February 2016

The new Agricultural shed completed, and as the winter weather was quite harsh, we moved the sheep into the purpose built lean too. I think they thought it was a Palace! We put the girls at one side and the boys (in the foreground) in the other. I know they were very comfortable as they didn’t wish to go out into the paircs in the morning! I was working in my workshop when the ‘Big Fella’ decided to pay me a visit!!


I don’t know if those of you who have visited us here will remember that we had some trees between the caravan and the shop? Well, our old friend Magnus and a ‘tree surgeon’ Ali from Staffin came to inspect them to find that they were extremely dangerous! We did suspect this as they weren’t your average tree! They were in fact overgrown Leylandii hedging, planted over 25 years ago. During high winds, one of the trees lifted the land surrounding its roots as it swayed with the gusts of wind! This is not a protected species of tree (as it was never supposed to grow into a tree). The decision was taken to clear fell the trees for our safety. We decided to have the trunks logged and the remainder was fed through a machine that chops up the leaves and branches to make chippings – these are suitable for composting and making natural walkways.

The day came and Ali had to go up the trees to remove the thicker branches to secure them so as they wouldn’t fall onto either the caravan or the shed! He was amazing to watch. Magnus was the ‘ground man’ to guide branches securely to the ground without touching either the caravan or the shed.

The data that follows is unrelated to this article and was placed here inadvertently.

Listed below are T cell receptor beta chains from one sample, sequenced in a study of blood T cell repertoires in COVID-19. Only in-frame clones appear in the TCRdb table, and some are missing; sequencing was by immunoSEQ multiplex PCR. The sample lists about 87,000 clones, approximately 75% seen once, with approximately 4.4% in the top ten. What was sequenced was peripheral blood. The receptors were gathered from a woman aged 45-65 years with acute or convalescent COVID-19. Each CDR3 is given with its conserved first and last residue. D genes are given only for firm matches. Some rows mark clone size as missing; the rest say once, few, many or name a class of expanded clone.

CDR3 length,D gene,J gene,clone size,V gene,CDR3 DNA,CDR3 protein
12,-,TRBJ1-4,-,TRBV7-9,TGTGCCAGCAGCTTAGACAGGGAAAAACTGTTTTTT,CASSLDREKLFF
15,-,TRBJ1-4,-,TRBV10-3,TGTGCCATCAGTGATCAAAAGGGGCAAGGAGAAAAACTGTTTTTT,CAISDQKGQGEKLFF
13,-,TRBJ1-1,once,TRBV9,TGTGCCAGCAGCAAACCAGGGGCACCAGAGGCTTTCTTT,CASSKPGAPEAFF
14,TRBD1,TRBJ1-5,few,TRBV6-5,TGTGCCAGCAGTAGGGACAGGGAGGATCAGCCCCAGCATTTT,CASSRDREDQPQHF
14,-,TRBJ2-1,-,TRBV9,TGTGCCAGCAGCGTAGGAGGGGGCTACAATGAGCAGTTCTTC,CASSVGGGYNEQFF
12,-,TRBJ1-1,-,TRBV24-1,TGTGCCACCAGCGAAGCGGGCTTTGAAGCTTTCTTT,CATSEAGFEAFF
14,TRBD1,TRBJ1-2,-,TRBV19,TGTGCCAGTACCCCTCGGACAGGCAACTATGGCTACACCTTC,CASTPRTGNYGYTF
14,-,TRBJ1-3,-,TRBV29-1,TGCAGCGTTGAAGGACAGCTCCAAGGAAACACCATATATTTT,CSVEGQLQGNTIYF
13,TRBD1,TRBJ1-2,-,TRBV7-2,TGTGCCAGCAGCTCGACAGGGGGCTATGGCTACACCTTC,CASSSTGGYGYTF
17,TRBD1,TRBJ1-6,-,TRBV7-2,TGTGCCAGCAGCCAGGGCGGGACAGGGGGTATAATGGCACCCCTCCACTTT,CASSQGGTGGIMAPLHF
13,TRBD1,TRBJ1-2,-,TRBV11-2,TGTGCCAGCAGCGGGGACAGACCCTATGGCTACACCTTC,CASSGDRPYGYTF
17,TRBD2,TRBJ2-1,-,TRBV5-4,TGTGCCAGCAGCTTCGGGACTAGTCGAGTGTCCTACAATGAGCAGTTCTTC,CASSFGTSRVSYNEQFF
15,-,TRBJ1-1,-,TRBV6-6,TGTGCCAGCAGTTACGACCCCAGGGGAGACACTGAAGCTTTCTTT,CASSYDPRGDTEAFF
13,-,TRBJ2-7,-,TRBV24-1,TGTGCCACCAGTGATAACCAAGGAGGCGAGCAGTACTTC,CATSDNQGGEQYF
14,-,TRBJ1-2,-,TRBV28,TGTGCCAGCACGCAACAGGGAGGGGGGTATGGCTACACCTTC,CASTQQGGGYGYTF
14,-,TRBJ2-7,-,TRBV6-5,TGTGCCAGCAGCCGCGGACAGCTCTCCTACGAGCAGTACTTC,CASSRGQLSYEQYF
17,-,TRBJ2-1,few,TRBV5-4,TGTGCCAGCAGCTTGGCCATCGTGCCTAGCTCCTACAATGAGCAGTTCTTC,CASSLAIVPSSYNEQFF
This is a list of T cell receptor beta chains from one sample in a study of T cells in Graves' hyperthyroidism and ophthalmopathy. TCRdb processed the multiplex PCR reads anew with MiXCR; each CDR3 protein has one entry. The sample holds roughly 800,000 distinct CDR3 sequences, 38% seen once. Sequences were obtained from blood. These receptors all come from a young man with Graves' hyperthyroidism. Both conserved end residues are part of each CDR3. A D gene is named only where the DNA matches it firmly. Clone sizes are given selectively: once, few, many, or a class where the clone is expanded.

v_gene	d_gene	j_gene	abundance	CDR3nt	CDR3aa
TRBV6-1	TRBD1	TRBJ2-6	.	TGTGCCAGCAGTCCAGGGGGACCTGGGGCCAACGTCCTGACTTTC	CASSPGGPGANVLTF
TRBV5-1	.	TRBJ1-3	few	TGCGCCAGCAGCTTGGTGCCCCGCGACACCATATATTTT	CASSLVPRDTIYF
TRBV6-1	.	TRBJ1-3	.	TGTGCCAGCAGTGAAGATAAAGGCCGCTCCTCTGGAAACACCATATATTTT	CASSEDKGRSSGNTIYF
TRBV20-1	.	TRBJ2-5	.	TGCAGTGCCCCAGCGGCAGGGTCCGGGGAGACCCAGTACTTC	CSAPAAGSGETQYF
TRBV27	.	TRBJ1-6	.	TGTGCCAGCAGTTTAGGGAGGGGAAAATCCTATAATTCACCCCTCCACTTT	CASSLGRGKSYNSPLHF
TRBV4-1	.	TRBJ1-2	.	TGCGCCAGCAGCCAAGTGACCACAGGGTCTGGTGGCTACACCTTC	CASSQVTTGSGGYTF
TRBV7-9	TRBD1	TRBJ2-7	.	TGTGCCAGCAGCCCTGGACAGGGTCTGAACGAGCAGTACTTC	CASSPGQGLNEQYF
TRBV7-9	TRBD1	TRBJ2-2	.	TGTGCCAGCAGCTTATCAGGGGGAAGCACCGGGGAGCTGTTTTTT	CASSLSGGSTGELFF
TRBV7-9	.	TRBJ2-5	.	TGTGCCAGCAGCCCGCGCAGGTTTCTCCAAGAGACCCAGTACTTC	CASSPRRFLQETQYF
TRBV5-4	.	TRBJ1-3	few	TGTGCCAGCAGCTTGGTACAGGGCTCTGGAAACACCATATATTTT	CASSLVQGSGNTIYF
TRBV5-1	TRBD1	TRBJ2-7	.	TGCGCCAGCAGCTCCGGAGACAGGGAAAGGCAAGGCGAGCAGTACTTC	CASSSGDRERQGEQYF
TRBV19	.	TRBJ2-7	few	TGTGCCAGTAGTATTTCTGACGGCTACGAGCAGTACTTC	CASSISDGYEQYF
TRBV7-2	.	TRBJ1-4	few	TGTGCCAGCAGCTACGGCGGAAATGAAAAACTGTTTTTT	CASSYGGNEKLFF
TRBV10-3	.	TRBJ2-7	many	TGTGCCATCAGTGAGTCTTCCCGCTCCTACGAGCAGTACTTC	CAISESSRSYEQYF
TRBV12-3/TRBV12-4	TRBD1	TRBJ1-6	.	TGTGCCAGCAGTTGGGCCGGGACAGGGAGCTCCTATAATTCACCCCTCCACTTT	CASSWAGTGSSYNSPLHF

Ali up the tree
                                                 Magnus logging and chipping.

Billy the posty brought us a rather large package, our first consignment of Shetland wool I am thrilled to be able to sell such a prestigious brand of knitting yarn which is produced from their native Shetland sheep. This has brightened up the ‘shop’ with an array of colour – and of course, they have send me many patterns. As I teach Fairisle knitting here, it is just perfect

and is the most appropriate yarn (and patterns) to work with.

March 2016

My dearest friend (buddy) D’Nanty Sue came for her first visit of the year way back in March. I love it when she is here…
She works hard on the croft while she is here, even helping to clean the lean too and preparing it with clean bedding. She was also on hand to help Kapitein (on a very cold day) with the windbreak around the vegetable plot. It was so cold, she even shared her hat with Sammy!!

We also had some other visitors to the Croft. Karen and Rob from the ‘Scottish Farmer’ magazine decided they wanted to write a feature about us. Karen is especially interested in the sheep and how I use their fleece for wool, knitwear and tweed. They duly arrived and the sun shone for them. The magazine came out with me on the front cover – complete with my favourite old orange jacket!! I was amazed!! It was super to welcome them both and the article is lovely. Karen is coming back to do some knitting too in the not too distant future…

My next adventure was off island for another very special occasion. I had been nominated in 2 categories in the Scottish Rural Awards – Business Diversification and Rural Enterprise. The ceremony was held at Dynamic Earth in Edinburgh and both of my daughters, Dionne and Nelly agreed to travel from Northumberland and come with me, sadly Kapitein had to stay at home to look after the sheep, dogs and hens.

Dionne, Me and Nelly all dressed up for the ceremony.

I was truly amazed when ‘Island at the Edge’ was chosen from hundreds of nominees to become one of the 6 finalists in the two nominated categories. We were told this was a fantastic achievement and we all enjoyed the evening, I shan’t forget it in a hurry – we all had a lovely time, and we met some other small start off businesses from the Outer Hebrides too. 

While I was in Edinburgh, I went to visit Gordon NicolsonKiltmakers on the Royal Mile. Gordon is who made Kapitein’s kilt in our Tattersall Tweed. He is currently piloting a new venture, ‘Kilt School’ a SQA (Scottish Qualifications Authority) Qualification to make kilts. We have been in discussions about running this course up here on Skye at Island at the Edge. And for me to offer Traditional Dress Hire and kilt making facilities here too. This is a wonderful opportunity and will develop further during 2017.

  April 2016